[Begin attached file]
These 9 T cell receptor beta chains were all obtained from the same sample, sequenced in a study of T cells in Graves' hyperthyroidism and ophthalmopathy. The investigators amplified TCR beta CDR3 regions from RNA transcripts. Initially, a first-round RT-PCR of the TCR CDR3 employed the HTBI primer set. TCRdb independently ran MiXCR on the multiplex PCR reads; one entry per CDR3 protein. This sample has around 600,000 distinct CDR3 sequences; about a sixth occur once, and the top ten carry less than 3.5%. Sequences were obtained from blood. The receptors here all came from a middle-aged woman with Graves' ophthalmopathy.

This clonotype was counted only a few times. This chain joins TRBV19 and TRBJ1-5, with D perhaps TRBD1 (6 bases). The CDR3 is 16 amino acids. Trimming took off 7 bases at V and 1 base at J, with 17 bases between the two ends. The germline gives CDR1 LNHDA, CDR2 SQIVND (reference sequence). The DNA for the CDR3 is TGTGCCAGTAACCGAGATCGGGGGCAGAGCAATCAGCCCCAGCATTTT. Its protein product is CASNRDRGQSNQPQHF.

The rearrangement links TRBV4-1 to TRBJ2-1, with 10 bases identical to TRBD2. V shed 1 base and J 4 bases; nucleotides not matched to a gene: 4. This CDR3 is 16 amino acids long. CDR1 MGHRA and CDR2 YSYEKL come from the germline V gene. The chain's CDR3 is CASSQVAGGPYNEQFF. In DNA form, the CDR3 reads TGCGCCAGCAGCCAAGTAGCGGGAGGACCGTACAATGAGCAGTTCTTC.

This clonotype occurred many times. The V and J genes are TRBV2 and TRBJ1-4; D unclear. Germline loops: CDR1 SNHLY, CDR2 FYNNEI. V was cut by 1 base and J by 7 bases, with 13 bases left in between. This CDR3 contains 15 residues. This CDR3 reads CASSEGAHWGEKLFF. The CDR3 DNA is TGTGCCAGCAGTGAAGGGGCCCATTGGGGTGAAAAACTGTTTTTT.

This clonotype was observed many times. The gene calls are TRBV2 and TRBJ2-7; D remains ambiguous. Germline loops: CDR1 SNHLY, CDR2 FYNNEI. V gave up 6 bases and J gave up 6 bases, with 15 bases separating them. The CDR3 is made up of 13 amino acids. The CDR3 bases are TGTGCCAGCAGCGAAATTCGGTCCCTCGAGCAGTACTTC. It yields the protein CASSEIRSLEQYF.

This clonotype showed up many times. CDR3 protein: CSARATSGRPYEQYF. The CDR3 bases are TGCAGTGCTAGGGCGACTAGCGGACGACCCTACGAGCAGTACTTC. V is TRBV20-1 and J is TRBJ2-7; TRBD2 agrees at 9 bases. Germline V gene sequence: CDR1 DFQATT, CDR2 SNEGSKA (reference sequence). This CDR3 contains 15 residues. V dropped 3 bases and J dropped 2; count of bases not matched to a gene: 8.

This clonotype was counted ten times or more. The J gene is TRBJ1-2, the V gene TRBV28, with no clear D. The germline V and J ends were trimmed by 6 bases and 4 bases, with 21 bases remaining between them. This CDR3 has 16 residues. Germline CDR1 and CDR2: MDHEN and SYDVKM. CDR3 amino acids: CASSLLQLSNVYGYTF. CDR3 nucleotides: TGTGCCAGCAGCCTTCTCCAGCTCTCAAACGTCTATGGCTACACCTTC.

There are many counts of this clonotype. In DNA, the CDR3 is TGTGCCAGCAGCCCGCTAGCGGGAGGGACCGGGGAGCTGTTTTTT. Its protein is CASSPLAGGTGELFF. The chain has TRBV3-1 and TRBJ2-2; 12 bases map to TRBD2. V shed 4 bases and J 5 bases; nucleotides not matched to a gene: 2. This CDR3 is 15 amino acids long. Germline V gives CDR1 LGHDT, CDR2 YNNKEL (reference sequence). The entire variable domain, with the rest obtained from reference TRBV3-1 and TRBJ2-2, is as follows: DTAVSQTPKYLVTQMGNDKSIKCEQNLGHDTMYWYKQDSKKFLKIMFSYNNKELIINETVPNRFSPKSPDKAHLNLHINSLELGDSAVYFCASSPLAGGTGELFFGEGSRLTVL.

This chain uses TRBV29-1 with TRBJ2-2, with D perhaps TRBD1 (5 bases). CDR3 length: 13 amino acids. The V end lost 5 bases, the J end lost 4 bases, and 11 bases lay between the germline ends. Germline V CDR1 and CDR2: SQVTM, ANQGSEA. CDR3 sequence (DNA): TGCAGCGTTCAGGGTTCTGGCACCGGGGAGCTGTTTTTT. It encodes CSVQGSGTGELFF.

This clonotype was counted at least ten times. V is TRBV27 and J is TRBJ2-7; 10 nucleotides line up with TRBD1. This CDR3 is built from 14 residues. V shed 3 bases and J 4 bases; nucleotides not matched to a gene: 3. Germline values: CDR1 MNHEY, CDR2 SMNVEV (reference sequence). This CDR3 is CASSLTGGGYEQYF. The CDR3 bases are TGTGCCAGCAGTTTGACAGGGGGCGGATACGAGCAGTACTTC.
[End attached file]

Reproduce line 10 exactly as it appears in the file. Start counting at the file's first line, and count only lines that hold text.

This clonotype was counted at least ten times. V is TRBV27 and J is TRBJ2-7; 10 nucleotides line up with TRBD1. This CDR3 is built from 14 residues. V shed 3 bases and J 4 bases; nucleotides not matched to a gene: 3. Germline values: CDR1 MNHEY, CDR2 SMNVEV (reference sequence). This CDR3 is CASSLTGGGYEQYF. The CDR3 bases are TGTGCCAGCAGTTTGACAGGGGGCGGATACGAGCAGTACTTC.